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By The Oakland Institute
April 29th, 2008
"Burning food today so as to serve the mobility of the rich countries is a crime against humanity" said Jean Ziegler, United Nations Special Rapporteur on the Right to Food criticizing the growing push for using food crops as fuel crops and diverting land use from food cultivation to fuel cultivation. In the face of the growing global crisis that he said could lead to "widespread hunger, malnutrition and social unrest on an unprecedented scale" United Nations Secretary General Ban Ki-moon convened a global task force to respond, and called for closing the $755 million funding gap in the UN's World Food Programme.
In recent weeks, several UN agencies have issued warnings against impending food riots because of the acute hike in prices of rice, corn, wheat, and other staples. Morocco, Guinea, Egypt, Mexico, Haiti, Yemen, Mauritania, Senegal, Indonesia, and Uzbekistan have already been rocked by mass protests. The World Food Program (WFP), which feeds 73 million people in almost 80 countries, has called upon donor governments to close the $500 million funding gap by May 1, 2008 or it may not be able to make its food aid commitments. Worst affected by resulting hunger are the poor, surviving on less then $2 a day, in developing countries.
Food activists, scientists, and representatives from governments and corporations around the world will begin meeting in Johannesburg on Monday, April 7th, to finalize a report on how the world can tackle the deeply interrelated issues of hunger, poverty, power, and global agriculture.
But global agribusinesses Monsanto, Syngenta, and BASF have refused to participate. They complained recently that genetic modification of agriculture was under-valued by the 4,000 scientists and experts working on the report, and that the report should not have stated that biotechnology in agriculture poses risks.
By Nikhil Aziz
March 31st, 2008
From the capital, Port Au Prince, we take a small five-seater plane to the Central Plateau in Haiti's interior. My colleague Maria Aguiar and I are flying to Hinche, the capital of the Department of the Centre. From there we will drive to Papaye to visit Grassroots International's partner the Mouvman Peyizan Papay (Peasant Movement of Papaye), which is convening to celebrate its 35th anniversary and chalk out a plan of action for the next five years.
What Does Heating Homes in New York City with Biodiesel Have to do with Deforestation in the Brazilian Amazon?
Many of us think we’re doing the climate and the environment a big favor when we consider meeting our liquid fuel needs through biodiesel. I don’t want to be the bearer of bad news, but it’s time to think again.
Agribusiness is seeing dollar signs as cities and states across the country consider using biodiesel to fuel municipal vehicle fleets and heat homes and businesses. In New York City, over a million households depend on petroleum heating oil to stay warm every winter. Legislation currently wending its way through City Council proposes adding biodiesel to future supplies.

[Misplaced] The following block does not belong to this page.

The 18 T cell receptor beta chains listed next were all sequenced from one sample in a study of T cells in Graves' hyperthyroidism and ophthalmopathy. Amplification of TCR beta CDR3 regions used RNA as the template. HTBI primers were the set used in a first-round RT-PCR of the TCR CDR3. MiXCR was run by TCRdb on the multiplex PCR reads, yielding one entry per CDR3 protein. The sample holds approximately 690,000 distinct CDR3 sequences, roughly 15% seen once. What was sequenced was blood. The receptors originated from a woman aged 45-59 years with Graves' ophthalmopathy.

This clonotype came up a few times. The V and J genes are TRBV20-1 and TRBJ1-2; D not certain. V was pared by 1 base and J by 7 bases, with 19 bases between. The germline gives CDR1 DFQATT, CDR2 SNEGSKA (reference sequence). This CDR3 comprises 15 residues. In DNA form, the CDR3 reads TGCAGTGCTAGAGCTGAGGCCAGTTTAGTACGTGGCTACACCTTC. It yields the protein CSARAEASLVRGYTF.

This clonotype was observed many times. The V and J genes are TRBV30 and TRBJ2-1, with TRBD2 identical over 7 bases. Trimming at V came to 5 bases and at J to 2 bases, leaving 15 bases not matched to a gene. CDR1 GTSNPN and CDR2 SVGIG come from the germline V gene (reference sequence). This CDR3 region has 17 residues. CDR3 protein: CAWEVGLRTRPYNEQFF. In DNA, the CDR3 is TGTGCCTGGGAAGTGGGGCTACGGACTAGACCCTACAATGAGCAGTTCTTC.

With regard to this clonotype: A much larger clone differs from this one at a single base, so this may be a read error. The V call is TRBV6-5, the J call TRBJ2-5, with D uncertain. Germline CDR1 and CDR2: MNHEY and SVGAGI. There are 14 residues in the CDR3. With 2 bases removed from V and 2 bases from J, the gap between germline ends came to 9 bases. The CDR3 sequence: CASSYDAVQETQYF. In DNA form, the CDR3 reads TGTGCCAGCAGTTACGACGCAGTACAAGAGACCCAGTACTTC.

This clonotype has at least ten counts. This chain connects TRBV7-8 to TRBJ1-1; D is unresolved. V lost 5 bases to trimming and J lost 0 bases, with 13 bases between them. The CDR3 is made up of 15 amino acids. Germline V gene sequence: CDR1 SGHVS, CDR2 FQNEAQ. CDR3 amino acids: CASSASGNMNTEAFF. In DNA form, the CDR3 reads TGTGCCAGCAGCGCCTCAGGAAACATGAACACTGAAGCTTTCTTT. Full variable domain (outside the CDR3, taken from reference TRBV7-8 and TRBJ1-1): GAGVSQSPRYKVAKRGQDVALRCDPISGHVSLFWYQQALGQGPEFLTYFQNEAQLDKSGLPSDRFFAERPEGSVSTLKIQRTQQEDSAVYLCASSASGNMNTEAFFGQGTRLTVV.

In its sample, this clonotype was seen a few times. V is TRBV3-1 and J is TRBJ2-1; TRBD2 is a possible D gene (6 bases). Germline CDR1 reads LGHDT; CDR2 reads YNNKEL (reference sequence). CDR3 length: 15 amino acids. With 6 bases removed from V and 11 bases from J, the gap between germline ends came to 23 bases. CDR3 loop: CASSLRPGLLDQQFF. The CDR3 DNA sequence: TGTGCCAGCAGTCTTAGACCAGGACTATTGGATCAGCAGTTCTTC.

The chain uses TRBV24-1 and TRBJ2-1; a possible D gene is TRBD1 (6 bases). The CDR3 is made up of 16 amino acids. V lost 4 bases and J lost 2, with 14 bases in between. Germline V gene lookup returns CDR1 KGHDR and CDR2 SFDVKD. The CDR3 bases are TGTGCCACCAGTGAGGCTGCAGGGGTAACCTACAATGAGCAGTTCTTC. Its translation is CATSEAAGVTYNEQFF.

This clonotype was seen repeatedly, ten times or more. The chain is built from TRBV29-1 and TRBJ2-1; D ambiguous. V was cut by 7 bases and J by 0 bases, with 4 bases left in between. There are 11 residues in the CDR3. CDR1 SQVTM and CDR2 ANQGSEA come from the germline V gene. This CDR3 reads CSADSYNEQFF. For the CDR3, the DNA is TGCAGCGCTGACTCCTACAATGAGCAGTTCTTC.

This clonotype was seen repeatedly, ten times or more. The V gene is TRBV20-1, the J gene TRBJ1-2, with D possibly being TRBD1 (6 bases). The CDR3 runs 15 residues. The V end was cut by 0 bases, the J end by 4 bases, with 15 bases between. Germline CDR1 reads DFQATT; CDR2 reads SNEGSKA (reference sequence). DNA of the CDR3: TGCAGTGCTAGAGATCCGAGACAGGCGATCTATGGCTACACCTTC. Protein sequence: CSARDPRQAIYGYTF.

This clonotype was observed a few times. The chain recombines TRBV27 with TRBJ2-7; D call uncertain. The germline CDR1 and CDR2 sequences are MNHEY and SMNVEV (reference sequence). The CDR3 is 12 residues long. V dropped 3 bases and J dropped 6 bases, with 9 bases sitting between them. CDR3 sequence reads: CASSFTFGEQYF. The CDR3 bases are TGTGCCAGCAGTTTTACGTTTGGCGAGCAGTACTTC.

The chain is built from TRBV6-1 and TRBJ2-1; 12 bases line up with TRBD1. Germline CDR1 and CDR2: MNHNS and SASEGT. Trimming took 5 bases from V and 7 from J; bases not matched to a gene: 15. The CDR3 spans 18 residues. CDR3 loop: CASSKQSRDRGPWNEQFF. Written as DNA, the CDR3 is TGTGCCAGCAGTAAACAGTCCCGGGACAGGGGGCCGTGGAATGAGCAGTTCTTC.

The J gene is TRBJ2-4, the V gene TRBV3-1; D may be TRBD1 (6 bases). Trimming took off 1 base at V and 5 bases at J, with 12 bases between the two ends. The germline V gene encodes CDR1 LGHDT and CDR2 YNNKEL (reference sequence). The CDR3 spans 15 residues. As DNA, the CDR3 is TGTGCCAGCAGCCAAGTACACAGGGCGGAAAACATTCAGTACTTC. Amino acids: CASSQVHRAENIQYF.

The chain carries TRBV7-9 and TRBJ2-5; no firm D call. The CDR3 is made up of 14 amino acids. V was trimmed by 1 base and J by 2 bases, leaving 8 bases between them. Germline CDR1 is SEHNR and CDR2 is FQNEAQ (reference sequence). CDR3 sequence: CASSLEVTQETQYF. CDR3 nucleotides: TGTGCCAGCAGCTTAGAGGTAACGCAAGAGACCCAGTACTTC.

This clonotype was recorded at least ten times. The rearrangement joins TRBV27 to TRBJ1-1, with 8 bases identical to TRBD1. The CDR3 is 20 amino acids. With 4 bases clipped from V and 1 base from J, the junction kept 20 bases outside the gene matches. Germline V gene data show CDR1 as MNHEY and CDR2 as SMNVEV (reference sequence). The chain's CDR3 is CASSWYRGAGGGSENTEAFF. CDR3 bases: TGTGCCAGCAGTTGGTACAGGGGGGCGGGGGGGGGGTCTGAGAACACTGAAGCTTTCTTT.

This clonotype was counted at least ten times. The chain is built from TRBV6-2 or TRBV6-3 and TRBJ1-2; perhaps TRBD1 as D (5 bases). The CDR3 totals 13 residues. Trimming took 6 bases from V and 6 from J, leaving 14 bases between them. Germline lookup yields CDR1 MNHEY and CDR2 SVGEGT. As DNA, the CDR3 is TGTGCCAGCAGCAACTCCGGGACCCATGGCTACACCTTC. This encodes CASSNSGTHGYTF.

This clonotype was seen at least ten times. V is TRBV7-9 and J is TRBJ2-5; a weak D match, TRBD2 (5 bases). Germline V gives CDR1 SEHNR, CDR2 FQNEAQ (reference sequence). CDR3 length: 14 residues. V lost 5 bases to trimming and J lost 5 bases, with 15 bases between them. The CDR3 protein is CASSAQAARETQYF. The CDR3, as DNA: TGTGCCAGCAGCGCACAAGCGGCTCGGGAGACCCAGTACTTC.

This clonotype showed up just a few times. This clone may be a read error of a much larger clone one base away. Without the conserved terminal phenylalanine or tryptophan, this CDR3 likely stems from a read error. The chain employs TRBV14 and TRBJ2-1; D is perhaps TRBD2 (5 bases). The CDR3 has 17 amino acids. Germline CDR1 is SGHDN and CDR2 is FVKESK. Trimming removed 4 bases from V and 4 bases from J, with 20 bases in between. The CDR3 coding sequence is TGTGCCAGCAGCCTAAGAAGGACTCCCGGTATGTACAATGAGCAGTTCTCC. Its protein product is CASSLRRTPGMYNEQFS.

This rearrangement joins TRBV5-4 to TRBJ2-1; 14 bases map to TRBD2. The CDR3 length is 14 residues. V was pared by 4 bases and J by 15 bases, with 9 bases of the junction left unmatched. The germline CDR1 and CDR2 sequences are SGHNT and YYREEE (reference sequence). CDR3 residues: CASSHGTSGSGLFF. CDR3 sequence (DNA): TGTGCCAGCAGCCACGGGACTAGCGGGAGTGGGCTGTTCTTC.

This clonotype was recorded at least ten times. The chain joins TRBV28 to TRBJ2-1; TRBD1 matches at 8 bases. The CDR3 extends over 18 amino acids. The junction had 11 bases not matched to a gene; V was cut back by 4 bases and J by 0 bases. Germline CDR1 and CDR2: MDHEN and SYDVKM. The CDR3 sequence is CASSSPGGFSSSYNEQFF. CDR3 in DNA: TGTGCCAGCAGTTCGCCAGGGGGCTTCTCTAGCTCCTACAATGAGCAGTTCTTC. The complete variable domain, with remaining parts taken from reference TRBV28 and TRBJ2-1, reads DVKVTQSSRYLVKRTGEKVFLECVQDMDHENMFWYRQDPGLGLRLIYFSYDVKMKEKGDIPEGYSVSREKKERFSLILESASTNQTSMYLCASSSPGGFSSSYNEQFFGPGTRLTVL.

But where does this biodiesel come from and at what environmental cost?
Grassroots International is pleased to highlight "The Story of Stuff ," a newly-released, highly informative and entertaining Web video that documents the destructive impacts of consumerism and waste. The video features activist Annie Leonard taking viewers through the process of creating a consumer good - from the extraction of materials to the disposal. Check it out but beware: Your trash will never look the same.
It’s becoming apparent that climate change is negatively affecting farmers around the world. Erratic weather patterns force farmers to find new ways of growing crops, but sometimes people who work the land are helpless in the face of droughts or excessive rains. When farmers are unable to adapt to changes in climate, local food shortages affect whole communities.
A recent background paper by the Via Campesina summarizes how industrial-scale agriculture fuels climate change and thereby threatens small-scale farmers. But the paper also outlines how many farmers around the world are helping to slow climate change through the practice of sustainable grazing, the use of solar power, and other farm-based endeavors. You can read the background paper here.
The new magic bullet for our energy woes - industrial agrofuels - is already exacting heavy costs on food security and rural communities around the world. The anticipated increase in agrofuel production could lead to catastrophic impacts on the world's ability to feed itself.
In this report, Grassroots International, the Community Food Security Coalition, World Hunger Year, Food First and several other food justice organizations tackle these impacts and identify actions that would buffer communities from increased hunger, poverty, and environmental degradation.
In times of war and institutionalized terrorism, examples of solidarity between people in the United States and the Global South give us hope for a better world. In fact, it is only through solidarity with people that we will never actually meet that we can build the "global movement for social justice".
Here is a case that has re-energized us at Grassroots International this end of year.
Last spring, Grassroots made a brief presentation to students of Boston's Philbrick School about our work to support rural communities throughout the globe to reclaim their rights to land, water and food.
This report, which documents the human and environmental costs of the industiral biofuel model in Latin America, is the result of a seminar about the expansion of sugarcane plantations in Central and South America. The seminar, which took place in São Paulo, Brazil, from February 26-28, 2007 was organized by Brazil's Pastoral Land Commission and Grassroots' Partner, The Social Network for Justice and Human Rights.